MELTDOWN -- World Without Ice

photo from MELTDOWN -- World Without Ice

MELTDOWN -- World Without Ice is a one-hour public television show featuring climate change issues in the heavily glaciated St. Elias Mountains of western Canada and southeast Alaska.

“Ninety-five percent of the glaciers in Alaska are retreating and thinning,” according to University of Alaska professor Dr. Eran Hood.

Dr. Garry Clarke, Professor Emeritus at the University of British Columbia, adds, “The majority of the glaciers, the normal ones that aren’t surging, they’re almost unanimous in their behavior, they’re losing ground, they’re losing mass, they’re getting thinner, they’re shrinking. If you look at the surging glaciers over a long period of time, they’re receding as well.”

Dr. Gwenn Flowers adds, “One of the things I love about studying glaciers is they don’t lie, they’re not political, right? They’re disappearing in some places. They’re losing mass. They’re just reflecting what’s happening with the climate so they’re very nice, honest - if not slightly delayed - indicators of what’s happening with the climate.”

A warming climate is not good news for the world’s glaciers. But the consequences are much more far reaching than the loss of massive fields of ice in remote locations few people will ever see. The potential for catastrophic impact on humans, wildlife and the natural world is profound. In addition to extreme storms, sea level rise and acute water shortages, the impact on the world's poor is already being felt. The reason is simple. Up to 75% of the world’s fresh water exists as glacial ice. Mountain glaciers are melting at such significant rates that water required for agricultural use and drinking is at risk in the Andes, Himalayas and Europe.

Writer/director Chip Duncan and his colleagues have spent more than six years in production on MELTDOWN -- World Without Ice. The project includes a feature length documentary and a 2-part series for the middle school and high school classroom.

The project includes glacial history, NASA satellite imagery and detailed graphics from JPL and Lawrence Livermore Labs as well as archival footage and still photos documenting the extreme changes in global ice during the past century. The producers also show the impact of extreme storms, accelerated drought conditions and sea level rise on the world's poorest communities.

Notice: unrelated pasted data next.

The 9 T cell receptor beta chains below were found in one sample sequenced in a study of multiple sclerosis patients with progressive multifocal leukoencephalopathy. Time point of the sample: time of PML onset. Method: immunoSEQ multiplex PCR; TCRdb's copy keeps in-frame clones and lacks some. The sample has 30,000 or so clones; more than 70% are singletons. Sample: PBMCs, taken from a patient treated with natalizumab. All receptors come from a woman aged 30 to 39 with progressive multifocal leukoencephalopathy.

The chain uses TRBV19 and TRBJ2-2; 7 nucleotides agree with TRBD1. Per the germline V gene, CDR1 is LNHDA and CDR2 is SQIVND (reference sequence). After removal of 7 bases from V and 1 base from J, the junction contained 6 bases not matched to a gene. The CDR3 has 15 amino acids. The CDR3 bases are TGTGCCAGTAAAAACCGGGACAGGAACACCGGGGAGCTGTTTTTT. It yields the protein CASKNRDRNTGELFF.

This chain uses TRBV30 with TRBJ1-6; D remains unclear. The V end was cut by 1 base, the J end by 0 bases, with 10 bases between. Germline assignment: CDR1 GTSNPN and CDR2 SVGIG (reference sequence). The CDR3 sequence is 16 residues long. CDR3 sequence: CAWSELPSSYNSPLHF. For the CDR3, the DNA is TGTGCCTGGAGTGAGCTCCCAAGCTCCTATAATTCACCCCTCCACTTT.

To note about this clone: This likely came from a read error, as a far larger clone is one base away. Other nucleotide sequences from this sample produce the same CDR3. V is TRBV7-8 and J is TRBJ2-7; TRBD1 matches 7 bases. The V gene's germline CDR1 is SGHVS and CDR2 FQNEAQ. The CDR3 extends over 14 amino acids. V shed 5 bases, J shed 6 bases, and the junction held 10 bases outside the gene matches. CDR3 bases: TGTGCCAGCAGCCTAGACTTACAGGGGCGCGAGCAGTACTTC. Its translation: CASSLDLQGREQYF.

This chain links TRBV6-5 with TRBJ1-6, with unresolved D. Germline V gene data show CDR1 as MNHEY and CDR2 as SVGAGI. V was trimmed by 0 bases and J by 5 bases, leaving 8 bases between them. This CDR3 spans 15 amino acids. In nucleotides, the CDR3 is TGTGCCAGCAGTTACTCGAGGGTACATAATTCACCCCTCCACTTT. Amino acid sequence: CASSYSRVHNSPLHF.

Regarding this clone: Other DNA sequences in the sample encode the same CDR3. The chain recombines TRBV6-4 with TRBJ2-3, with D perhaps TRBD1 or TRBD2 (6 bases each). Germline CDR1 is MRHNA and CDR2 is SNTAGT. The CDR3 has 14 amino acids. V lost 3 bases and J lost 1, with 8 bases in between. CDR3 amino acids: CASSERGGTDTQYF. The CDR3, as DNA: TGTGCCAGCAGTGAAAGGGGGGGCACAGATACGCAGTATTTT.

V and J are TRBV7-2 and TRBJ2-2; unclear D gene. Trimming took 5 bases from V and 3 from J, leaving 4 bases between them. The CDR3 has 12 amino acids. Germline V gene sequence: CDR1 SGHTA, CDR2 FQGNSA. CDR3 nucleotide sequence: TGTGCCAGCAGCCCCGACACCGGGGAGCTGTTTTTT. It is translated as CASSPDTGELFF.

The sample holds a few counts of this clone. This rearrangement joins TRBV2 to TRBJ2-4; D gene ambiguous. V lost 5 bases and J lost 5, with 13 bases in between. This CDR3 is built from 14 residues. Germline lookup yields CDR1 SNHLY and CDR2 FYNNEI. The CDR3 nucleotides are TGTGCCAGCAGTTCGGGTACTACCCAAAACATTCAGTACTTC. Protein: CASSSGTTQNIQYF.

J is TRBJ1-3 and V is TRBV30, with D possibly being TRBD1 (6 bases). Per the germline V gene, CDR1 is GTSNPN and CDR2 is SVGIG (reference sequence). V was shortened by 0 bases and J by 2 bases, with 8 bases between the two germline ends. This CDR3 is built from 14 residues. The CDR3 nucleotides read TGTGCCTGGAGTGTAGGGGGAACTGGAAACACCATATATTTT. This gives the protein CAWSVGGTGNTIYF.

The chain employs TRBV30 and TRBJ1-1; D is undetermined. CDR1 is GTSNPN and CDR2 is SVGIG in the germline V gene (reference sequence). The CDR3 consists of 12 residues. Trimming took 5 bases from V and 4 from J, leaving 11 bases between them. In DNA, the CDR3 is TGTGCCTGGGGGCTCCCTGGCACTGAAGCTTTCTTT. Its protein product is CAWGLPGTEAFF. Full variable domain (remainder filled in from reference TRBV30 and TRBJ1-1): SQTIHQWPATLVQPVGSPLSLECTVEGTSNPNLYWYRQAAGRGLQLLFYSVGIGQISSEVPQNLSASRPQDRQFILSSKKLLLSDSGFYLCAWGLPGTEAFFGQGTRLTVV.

“MELTDOWN -- World Without Ice offers a thoughtful, scientific approach to the study of glaciers and ice sheets and their impact on the planet,” says writer/director Chip Duncan. “I’ve been working around glaciers for more than two decades and have seen glacial decline first hand. I believe viewers of this documentary will get a better sense of what’s happening to glaciers today and the impact on the world's poor. The project also offers a hopeful approach that provides solid resources for viewers to pursue individual action regarding their own consumption of carbon-based fossil fuels.”

 

A QUEST FOR MEANING - Myth, Imagination & Faith in the Literature of J.R.R. Tolkien & C.S. Lewis

The Duncan Entertainment Group is currently in production on a one-hour public television documentary tentatively titled A Quest for Meaning. The film explores myth, faith and the imaginative process in the work of authors J.R.R. Tolkien and C.S. Lewis. Produced in association with Crouse Entertainment Group and Iowa Public Television, The Duncan Group is digging deeper into a single theme from its award-winning 2002 presentation of The Magic Never Ends - The Life & Work of C.S. Lewis. In several of Lewis' classic works, the writer explores what he, Tolkien and others referred to as "the true myth."

As Oxford professors, Lewis and Tolkien enjoyed a close friendship. Both shared strong scholarly interest in mythology and both wrote popular fantasy and fiction now considered classic including Tolkien's The Lord of the Rings and Lewis' The Chronicles of Narnia. Like prominent British writers who preceded them including George MacDonald and GK Chesterton, Tolkien and Lewis believed that Christianity had many of the characteristics of classic mythology. The difference, they believed, was that Christianity also happened to be true.

A Quest for Meaning explores the central theme of "the true myth" with experts and scholars weighing in from various perspectives. The show follows in the tradition of both The Magic Never Ends and the PBS special The Question of God. It is our hope to enlighten and entertain viewers by discussing in detail the mythical and spiritual underpinnings in the writings of Tolkien and Lewis. The film includes enlightening interviews with scholars from various secular and non-secular perspectives including but not limited to Reza Aslan, Verlyn Flieger, Christopher Mitchell and Dr. John Polkinghorne.

A Quest for Meaning is being written and directed by Chip Duncan. Patricia Ostermick and Robert Huck are co-producers. Chip Duncan and David Crouse are the film's executive producers. Iowa Public Television (IPTV.org) is the flagship station for broadcast within the PBS system. The Duncan Entertainment Group worked previously with Iowa Public Television on its 2007 production of Prayer In America and the 2004 production of The Cost of Freedom -- Civil Liberties, Security and the USA PATRIOT ACT. The Duncan Group and IPTV recently completed production of Landslide -- A Portrait of President Herbert Hoover for a fall 2009 broadcast on PBS.